Configuring and Troubleshooting the Windows Time Service

In a Windows domain it is important that all computers have an accurate clock and that these clocks are (more or less) in sync across the domain.  The main reason for this is because the Kerberos security mechanism that provides authentication requires an accurate time source, and without it users and computers will be unable to authenticate one another across the network.  That wouldn’t be good.

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(The reason Kerberos requires accurate time is because it uses a ‘ticket based’ system whereby security principals get issued security ‘tickets’ that they present to authenticate and access secured resources.  These tickets are time-stamped so that they expire quickly and can’t be intercepted and later re-used by an attacker attempting to authenticate.  Kerberos v5 has a default maximum clock skew of 300 seconds or 5 minutes.  If the computers are more out of sync than that then things stop working.)

“If a client computer sends a time stamp whose value differs from that of the server’s time stamp by more than the value that you configured in the Maximum tolerance for computer clock synchronization setting, the domain controller returns a “KRB_AP_ERR_SKEW” error code in its response packet.”

Normally you won’t have a lot to do with the time service and it will just whirr away in the background ensuring that Kerberos authentication works.  When it goes wrong you’ll likely see a variety of errors referencing ‘Clock Skew’ and basically you won’t be able to authenticate against other network members.  So suppose you’re unable to connect to one of your domain controllers, DC1, due to clock skew.  First confirm that the times are out of sync using the /stripchart switch:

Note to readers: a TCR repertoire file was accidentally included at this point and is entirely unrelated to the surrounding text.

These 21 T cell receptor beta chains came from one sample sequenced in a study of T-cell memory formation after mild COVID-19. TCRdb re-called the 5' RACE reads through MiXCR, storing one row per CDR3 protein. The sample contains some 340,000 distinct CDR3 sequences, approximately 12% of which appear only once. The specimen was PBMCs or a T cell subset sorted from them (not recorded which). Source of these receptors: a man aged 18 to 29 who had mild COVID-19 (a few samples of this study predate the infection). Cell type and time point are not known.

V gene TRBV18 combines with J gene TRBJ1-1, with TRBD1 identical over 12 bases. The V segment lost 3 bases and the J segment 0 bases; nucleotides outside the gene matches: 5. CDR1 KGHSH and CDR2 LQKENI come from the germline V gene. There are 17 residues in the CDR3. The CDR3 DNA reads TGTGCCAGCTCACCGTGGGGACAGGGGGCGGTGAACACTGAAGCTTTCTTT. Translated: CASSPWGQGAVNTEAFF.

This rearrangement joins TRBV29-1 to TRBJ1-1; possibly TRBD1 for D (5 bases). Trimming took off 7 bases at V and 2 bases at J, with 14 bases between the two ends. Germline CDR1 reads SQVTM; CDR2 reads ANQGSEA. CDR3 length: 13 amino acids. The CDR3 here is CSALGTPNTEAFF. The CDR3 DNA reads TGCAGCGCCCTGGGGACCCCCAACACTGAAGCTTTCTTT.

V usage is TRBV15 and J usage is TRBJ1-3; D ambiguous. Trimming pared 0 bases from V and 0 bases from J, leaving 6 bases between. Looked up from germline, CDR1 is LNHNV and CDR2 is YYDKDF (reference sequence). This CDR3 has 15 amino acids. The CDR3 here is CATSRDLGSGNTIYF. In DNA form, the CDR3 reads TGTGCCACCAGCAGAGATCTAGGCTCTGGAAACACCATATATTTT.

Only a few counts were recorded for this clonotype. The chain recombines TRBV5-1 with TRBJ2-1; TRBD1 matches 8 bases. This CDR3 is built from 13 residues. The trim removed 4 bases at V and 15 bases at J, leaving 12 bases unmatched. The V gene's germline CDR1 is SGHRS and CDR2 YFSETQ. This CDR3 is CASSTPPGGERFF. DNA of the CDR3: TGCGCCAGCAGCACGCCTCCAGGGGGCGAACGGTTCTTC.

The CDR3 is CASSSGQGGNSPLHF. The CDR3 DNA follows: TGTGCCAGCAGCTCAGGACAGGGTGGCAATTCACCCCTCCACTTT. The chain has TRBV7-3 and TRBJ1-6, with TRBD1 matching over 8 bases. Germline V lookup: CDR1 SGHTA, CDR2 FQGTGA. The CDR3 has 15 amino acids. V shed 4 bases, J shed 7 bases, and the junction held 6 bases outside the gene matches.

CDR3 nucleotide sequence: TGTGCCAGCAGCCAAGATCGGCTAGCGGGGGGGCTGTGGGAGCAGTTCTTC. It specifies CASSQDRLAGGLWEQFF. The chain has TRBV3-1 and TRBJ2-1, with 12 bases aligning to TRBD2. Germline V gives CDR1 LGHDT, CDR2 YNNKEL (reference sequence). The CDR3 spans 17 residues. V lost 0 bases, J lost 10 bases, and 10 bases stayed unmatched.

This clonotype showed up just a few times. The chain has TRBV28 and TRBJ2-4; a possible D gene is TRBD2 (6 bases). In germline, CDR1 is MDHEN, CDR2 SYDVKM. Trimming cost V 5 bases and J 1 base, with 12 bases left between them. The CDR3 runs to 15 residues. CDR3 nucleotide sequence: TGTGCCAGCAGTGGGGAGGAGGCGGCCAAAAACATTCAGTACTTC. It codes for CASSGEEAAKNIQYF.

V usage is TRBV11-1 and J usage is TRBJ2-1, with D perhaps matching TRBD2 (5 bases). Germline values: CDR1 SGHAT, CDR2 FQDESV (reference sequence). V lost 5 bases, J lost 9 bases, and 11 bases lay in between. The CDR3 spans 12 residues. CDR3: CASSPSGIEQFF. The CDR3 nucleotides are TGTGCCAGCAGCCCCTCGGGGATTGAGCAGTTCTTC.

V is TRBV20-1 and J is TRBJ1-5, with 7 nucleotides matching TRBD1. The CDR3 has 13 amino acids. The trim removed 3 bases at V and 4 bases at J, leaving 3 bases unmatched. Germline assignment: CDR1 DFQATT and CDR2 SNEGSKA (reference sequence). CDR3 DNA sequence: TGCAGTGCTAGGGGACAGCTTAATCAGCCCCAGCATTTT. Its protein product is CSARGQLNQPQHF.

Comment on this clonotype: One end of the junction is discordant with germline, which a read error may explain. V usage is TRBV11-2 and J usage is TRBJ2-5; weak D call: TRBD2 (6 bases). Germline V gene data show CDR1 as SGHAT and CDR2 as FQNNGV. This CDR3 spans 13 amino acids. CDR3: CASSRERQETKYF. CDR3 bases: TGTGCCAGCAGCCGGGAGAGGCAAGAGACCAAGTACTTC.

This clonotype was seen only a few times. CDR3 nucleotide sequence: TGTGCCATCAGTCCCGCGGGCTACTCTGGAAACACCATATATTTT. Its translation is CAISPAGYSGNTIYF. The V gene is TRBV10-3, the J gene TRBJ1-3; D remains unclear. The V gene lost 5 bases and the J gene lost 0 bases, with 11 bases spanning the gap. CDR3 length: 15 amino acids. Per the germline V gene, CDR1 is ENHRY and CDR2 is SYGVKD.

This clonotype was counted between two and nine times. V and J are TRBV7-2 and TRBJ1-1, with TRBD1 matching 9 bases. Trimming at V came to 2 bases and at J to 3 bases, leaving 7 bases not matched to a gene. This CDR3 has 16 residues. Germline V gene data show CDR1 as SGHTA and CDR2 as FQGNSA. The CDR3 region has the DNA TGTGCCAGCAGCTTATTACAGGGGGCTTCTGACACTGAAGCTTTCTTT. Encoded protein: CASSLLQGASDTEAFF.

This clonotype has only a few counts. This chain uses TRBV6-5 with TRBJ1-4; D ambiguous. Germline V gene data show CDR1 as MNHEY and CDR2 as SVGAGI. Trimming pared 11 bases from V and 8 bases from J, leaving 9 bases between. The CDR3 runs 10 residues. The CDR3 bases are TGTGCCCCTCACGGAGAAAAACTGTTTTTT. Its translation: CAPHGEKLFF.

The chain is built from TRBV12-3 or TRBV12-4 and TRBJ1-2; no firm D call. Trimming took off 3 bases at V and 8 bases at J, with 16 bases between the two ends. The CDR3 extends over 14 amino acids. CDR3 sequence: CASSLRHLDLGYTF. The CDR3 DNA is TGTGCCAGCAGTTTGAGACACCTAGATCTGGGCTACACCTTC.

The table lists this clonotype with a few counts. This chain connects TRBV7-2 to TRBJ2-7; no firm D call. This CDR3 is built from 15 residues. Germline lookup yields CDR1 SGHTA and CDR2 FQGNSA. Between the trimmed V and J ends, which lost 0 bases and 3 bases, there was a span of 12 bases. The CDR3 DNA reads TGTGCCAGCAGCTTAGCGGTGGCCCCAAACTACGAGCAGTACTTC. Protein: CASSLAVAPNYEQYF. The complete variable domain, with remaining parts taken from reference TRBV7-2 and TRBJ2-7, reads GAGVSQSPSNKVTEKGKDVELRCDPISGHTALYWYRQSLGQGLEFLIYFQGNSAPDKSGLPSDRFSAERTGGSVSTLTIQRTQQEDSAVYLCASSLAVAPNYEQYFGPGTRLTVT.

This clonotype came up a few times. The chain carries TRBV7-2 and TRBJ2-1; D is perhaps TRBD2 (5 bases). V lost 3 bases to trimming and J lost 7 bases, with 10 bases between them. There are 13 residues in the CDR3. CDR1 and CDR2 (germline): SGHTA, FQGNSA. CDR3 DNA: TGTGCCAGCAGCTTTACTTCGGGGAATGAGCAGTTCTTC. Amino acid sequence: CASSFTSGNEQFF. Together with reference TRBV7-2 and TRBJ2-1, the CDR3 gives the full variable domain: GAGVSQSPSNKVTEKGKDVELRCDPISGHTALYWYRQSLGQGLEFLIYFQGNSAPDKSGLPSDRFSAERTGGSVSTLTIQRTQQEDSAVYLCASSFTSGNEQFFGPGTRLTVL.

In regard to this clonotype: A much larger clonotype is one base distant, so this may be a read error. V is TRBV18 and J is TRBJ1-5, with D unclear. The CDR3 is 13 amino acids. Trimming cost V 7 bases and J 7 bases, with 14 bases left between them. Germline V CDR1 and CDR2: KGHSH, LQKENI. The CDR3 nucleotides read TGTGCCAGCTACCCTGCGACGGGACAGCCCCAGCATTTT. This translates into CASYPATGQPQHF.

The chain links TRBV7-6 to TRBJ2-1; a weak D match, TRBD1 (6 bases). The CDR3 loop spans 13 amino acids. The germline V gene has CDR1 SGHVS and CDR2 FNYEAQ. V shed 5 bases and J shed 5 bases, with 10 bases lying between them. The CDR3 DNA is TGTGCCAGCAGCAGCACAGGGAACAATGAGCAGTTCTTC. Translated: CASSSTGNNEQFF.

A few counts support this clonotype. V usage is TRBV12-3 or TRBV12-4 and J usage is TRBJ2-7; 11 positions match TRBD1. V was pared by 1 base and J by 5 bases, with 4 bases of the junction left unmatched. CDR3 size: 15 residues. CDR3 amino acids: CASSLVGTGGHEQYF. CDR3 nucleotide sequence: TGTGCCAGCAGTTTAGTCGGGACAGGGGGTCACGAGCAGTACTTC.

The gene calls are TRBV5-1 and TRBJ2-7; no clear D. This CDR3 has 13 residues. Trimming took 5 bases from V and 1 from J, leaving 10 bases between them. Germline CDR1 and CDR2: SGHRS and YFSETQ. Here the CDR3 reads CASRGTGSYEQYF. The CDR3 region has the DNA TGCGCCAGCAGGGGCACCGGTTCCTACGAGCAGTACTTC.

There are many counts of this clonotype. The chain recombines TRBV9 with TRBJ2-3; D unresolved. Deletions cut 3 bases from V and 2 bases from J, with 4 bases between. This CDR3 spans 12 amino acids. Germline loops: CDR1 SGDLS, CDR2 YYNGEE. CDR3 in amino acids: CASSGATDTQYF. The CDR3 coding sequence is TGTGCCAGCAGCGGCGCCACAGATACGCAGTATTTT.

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You also want to check where your computer is getting its idea of time from using w32tm /query /source:

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Local CMOS clock!   That’s no good, we want to get our authoritative time from a DC!  (The default authoritative time source for the domain is the PDC emulator).  We use w32tm.exe to set /syncfromflags:domhier , which means it will use the domain time source (domhier = Domain Hierarchy):

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And finally on your PDC emulator you need a source of time.  If no DCs in the domain have a network time source configured then the PDC will fall back to using its internal hardware clock and advertise that as a reliable time source for the domain.  This isn’t ideal really, so run the following to sync from online sources:

w32tm /config /manualpeerlist:”pool.ntp.org time.windows.com” /syncfromflags:manual /reliable:yes /update

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Sources:

http://redmondmag.com/articles/2012/02/01/understanding-the-essentials-of-the-kerberos-protocol.aspx#

http://blogs.msdn.com/b/w32time/archive/2009/08/07/net-time-and-w32time.aspx

http://technet.microsoft.com/en-us/library/cc794937%28v=ws.10%29.aspx

 

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